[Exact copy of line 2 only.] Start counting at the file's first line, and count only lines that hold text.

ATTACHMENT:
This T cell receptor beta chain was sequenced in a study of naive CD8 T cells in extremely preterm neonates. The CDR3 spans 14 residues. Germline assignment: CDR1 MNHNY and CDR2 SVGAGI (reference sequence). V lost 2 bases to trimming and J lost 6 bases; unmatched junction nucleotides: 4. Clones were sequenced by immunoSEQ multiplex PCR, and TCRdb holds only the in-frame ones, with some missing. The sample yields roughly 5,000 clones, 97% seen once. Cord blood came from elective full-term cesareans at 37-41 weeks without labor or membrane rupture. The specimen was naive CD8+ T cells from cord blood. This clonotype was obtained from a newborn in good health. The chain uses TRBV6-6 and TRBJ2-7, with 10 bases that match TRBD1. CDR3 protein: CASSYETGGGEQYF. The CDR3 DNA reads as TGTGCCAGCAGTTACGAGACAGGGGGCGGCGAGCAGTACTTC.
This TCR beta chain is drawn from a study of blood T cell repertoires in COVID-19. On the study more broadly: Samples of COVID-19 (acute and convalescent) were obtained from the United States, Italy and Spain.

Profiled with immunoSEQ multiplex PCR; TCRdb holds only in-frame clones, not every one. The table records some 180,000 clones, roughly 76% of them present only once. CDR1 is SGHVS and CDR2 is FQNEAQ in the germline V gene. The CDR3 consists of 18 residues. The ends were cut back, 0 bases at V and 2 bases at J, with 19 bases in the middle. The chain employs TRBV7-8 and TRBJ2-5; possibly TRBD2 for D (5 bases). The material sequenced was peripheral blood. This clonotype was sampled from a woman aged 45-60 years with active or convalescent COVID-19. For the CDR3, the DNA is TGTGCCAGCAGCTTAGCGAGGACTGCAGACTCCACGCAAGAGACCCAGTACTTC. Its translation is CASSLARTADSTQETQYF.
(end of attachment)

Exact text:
This TCR beta chain is drawn from a study of blood T cell repertoires in COVID-19. On the study more broadly: Samples of COVID-19 (acute and convalescent) were obtained from the United States, Italy and Spain.